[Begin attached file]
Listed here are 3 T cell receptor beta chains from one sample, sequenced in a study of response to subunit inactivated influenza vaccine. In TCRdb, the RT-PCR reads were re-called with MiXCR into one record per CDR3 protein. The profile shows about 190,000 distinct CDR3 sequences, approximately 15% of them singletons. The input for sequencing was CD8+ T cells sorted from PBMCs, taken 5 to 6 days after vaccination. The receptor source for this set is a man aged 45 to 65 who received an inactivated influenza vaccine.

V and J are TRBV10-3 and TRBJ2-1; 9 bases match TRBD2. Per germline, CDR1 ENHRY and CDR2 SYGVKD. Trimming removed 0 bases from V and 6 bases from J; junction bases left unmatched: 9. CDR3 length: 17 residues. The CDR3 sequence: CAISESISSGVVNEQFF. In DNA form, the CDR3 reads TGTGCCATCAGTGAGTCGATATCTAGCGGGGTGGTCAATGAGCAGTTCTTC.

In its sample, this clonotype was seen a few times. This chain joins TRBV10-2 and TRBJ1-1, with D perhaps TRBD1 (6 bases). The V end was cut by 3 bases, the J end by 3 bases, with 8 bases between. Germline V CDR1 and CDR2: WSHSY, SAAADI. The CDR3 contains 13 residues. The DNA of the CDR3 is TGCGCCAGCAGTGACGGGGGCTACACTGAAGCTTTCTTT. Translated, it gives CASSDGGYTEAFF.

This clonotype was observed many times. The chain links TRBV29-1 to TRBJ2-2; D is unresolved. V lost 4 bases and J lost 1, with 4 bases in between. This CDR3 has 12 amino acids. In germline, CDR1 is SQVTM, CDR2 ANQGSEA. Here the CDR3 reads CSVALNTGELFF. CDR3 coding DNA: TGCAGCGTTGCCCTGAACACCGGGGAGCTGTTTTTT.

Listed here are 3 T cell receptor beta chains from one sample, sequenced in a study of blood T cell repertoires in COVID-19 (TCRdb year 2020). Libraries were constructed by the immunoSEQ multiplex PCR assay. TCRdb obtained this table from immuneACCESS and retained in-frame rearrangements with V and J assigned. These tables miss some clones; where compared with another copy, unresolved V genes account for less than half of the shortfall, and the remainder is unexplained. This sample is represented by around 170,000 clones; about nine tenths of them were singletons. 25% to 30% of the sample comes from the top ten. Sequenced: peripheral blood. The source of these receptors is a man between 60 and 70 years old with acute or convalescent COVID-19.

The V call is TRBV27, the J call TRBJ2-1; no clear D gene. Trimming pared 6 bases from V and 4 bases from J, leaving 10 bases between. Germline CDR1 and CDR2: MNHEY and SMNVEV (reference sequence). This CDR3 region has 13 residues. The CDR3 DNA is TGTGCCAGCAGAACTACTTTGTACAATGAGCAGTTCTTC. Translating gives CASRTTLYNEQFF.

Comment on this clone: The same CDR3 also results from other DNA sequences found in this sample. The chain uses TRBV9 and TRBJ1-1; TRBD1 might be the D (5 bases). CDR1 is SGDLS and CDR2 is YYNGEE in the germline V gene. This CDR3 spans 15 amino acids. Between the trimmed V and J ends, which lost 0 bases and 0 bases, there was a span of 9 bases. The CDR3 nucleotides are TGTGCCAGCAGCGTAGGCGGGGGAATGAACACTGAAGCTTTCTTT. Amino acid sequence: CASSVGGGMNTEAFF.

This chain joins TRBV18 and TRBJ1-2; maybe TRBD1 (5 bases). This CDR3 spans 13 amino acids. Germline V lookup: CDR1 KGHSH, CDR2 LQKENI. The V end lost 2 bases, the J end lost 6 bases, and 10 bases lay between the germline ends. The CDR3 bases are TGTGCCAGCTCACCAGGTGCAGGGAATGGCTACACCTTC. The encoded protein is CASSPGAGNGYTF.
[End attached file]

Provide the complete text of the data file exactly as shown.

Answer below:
Listed here are 3 T cell receptor beta chains from one sample, sequenced in a study of response to subunit inactivated influenza vaccine. In TCRdb, the RT-PCR reads were re-called with MiXCR into one record per CDR3 protein. The profile shows about 190,000 distinct CDR3 sequences, approximately 15% of them singletons. The input for sequencing was CD8+ T cells sorted from PBMCs, taken 5 to 6 days after vaccination. The receptor source for this set is a man aged 45 to 65 who received an inactivated influenza vaccine.

V and J are TRBV10-3 and TRBJ2-1; 9 bases match TRBD2. Per germline, CDR1 ENHRY and CDR2 SYGVKD. Trimming removed 0 bases from V and 6 bases from J; junction bases left unmatched: 9. CDR3 length: 17 residues. The CDR3 sequence: CAISESISSGVVNEQFF. In DNA form, the CDR3 reads TGTGCCATCAGTGAGTCGATATCTAGCGGGGTGGTCAATGAGCAGTTCTTC.

In its sample, this clonotype was seen a few times. This chain joins TRBV10-2 and TRBJ1-1, with D perhaps TRBD1 (6 bases). The V end was cut by 3 bases, the J end by 3 bases, with 8 bases between. Germline V CDR1 and CDR2: WSHSY, SAAADI. The CDR3 contains 13 residues. The DNA of the CDR3 is TGCGCCAGCAGTGACGGGGGCTACACTGAAGCTTTCTTT. Translated, it gives CASSDGGYTEAFF.

This clonotype was observed many times. The chain links TRBV29-1 to TRBJ2-2; D is unresolved. V lost 4 bases and J lost 1, with 4 bases in between. This CDR3 has 12 amino acids. In germline, CDR1 is SQVTM, CDR2 ANQGSEA. Here the CDR3 reads CSVALNTGELFF. CDR3 coding DNA: TGCAGCGTTGCCCTGAACACCGGGGAGCTGTTTTTT.

Listed here are 3 T cell receptor beta chains from one sample, sequenced in a study of blood T cell repertoires in COVID-19 (TCRdb year 2020). Libraries were constructed by the immunoSEQ multiplex PCR assay. TCRdb obtained this table from immuneACCESS and retained in-frame rearrangements with V and J assigned. These tables miss some clones; where compared with another copy, unresolved V genes account for less than half of the shortfall, and the remainder is unexplained. This sample is represented by around 170,000 clones; about nine tenths of them were singletons. 25% to 30% of the sample comes from the top ten. Sequenced: peripheral blood. The source of these receptors is a man between 60 and 70 years old with acute or convalescent COVID-19.

The V call is TRBV27, the J call TRBJ2-1; no clear D gene. Trimming pared 6 bases from V and 4 bases from J, leaving 10 bases between. Germline CDR1 and CDR2: MNHEY and SMNVEV (reference sequence). This CDR3 region has 13 residues. The CDR3 DNA is TGTGCCAGCAGAACTACTTTGTACAATGAGCAGTTCTTC. Translating gives CASRTTLYNEQFF.

Comment on this clone: The same CDR3 also results from other DNA sequences found in this sample. The chain uses TRBV9 and TRBJ1-1; TRBD1 might be the D (5 bases). CDR1 is SGDLS and CDR2 is YYNGEE in the germline V gene. This CDR3 spans 15 amino acids. Between the trimmed V and J ends, which lost 0 bases and 0 bases, there was a span of 9 bases. The CDR3 nucleotides are TGTGCCAGCAGCGTAGGCGGGGGAATGAACACTGAAGCTTTCTTT. Amino acid sequence: CASSVGGGMNTEAFF.

This chain joins TRBV18 and TRBJ1-2; maybe TRBD1 (5 bases). This CDR3 spans 13 amino acids. Germline V lookup: CDR1 KGHSH, CDR2 LQKENI. The V end lost 2 bases, the J end lost 6 bases, and 10 bases lay between the germline ends. The CDR3 bases are TGTGCCAGCTCACCAGGTGCAGGGAATGGCTACACCTTC. The encoded protein is CASSPGAGNGYTF.